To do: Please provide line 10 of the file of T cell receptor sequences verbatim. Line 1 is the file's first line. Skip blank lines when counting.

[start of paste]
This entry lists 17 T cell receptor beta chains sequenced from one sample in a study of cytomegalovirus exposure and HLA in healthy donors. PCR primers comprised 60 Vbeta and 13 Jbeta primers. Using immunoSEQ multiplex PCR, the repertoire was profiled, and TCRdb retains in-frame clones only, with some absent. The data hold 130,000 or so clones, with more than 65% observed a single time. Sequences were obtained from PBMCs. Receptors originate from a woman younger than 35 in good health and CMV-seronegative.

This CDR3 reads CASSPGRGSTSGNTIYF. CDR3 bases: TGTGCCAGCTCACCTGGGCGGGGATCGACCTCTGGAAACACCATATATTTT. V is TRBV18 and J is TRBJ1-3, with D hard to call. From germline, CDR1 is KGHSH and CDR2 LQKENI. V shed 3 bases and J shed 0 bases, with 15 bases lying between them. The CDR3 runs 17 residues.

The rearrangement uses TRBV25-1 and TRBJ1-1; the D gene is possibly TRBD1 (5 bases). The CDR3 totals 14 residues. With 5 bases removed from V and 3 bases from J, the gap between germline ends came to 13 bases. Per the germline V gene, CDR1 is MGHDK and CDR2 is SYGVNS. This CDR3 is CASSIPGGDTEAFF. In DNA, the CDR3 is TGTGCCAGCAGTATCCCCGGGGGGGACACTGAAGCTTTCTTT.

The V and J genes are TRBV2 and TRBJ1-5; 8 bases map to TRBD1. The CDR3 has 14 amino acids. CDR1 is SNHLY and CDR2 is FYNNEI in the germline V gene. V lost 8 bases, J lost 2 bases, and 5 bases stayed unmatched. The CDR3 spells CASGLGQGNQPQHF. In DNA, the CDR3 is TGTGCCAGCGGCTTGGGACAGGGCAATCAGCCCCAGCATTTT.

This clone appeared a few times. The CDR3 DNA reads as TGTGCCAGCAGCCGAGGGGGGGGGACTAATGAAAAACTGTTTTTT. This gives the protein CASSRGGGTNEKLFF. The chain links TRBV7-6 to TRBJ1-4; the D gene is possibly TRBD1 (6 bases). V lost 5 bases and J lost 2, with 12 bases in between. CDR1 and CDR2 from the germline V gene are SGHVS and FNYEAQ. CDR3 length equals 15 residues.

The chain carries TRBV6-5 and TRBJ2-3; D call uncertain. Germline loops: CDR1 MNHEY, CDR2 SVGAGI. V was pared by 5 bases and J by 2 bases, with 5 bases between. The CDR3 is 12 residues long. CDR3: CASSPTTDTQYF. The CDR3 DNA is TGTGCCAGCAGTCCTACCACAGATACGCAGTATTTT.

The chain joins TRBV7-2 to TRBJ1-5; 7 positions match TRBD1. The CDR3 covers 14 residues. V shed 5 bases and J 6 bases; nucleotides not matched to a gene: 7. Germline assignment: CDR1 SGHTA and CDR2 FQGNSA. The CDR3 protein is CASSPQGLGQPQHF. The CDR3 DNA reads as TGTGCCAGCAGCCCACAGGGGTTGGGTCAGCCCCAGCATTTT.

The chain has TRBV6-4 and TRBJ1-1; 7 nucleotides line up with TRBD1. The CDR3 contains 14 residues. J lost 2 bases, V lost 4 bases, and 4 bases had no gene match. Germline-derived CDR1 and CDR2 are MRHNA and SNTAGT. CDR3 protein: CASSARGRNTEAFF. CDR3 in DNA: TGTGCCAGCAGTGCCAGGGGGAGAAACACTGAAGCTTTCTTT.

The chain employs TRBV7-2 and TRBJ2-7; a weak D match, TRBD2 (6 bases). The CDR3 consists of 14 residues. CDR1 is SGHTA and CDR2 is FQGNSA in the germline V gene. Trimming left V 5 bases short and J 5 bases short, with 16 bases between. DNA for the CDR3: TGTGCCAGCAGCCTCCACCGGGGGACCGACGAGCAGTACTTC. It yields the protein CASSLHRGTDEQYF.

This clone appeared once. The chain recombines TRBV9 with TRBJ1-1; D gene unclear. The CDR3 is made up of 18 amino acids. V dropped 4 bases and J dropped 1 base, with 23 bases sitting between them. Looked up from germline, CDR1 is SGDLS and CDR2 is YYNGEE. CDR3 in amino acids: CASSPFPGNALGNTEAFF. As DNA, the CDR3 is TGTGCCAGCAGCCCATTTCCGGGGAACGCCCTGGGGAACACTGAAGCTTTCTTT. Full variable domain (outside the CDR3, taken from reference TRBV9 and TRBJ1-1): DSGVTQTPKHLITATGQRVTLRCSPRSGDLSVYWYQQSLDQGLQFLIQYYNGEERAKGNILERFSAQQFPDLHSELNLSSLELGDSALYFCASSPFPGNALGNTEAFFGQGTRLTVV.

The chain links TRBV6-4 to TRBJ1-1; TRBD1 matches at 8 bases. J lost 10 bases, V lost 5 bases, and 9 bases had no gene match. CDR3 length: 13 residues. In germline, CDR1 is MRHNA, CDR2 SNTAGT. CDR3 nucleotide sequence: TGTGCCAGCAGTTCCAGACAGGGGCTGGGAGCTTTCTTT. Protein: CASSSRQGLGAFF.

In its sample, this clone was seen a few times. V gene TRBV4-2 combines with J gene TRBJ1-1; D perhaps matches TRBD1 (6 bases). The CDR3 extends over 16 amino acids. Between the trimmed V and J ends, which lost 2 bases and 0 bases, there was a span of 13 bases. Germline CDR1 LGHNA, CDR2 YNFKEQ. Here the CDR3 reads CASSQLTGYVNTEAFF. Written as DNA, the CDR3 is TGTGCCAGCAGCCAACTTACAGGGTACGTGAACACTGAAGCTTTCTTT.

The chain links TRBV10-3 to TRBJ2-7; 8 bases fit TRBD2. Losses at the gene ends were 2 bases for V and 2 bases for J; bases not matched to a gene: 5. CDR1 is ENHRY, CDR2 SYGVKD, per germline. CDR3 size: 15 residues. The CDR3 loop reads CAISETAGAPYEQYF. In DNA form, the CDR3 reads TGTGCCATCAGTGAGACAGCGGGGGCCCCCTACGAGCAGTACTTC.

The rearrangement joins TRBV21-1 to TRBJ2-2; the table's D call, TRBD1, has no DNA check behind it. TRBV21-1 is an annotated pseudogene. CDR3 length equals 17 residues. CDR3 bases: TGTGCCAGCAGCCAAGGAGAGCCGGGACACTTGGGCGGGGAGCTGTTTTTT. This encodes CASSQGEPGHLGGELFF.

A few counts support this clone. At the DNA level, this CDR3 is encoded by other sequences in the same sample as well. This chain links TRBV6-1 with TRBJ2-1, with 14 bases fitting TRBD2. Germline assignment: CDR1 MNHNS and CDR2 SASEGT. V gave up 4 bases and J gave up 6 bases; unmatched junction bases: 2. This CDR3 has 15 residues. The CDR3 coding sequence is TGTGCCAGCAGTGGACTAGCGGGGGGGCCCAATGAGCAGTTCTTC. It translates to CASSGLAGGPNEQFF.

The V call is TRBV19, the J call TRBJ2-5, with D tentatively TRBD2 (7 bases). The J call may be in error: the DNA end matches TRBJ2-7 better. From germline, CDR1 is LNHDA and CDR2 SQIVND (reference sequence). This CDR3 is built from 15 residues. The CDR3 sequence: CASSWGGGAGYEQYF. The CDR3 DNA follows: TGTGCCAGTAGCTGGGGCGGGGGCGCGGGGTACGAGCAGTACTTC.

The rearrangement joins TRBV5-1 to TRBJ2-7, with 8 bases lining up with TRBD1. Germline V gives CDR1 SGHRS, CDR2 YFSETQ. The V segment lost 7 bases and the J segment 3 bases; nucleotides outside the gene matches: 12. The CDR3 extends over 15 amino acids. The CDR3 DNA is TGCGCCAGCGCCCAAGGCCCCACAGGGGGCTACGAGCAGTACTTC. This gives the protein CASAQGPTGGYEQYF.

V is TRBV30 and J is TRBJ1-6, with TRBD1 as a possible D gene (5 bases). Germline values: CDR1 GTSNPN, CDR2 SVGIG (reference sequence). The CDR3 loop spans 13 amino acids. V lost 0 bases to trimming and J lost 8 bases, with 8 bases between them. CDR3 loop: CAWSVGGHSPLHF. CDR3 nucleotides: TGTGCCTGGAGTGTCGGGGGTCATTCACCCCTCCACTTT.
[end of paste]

This clone appeared once. The chain recombines TRBV9 with TRBJ1-1; D gene unclear. The CDR3 is made up of 18 amino acids. V dropped 4 bases and J dropped 1 base, with 23 bases sitting between them. Looked up from germline, CDR1 is SGDLS and CDR2 is YYNGEE. CDR3 in amino acids: CASSPFPGNALGNTEAFF. As DNA, the CDR3 is TGTGCCAGCAGCCCATTTCCGGGGAACGCCCTGGGGAACACTGAAGCTTTCTTT. Full variable domain (outside the CDR3, taken from reference TRBV9 and TRBJ1-1): DSGVTQTPKHLITATGQRVTLRCSPRSGDLSVYWYQQSLDQGLQFLIQYYNGEERAKGNILERFSAQQFPDLHSELNLSSLELGDSALYFCASSPFPGNALGNTEAFFGQGTRLTVV.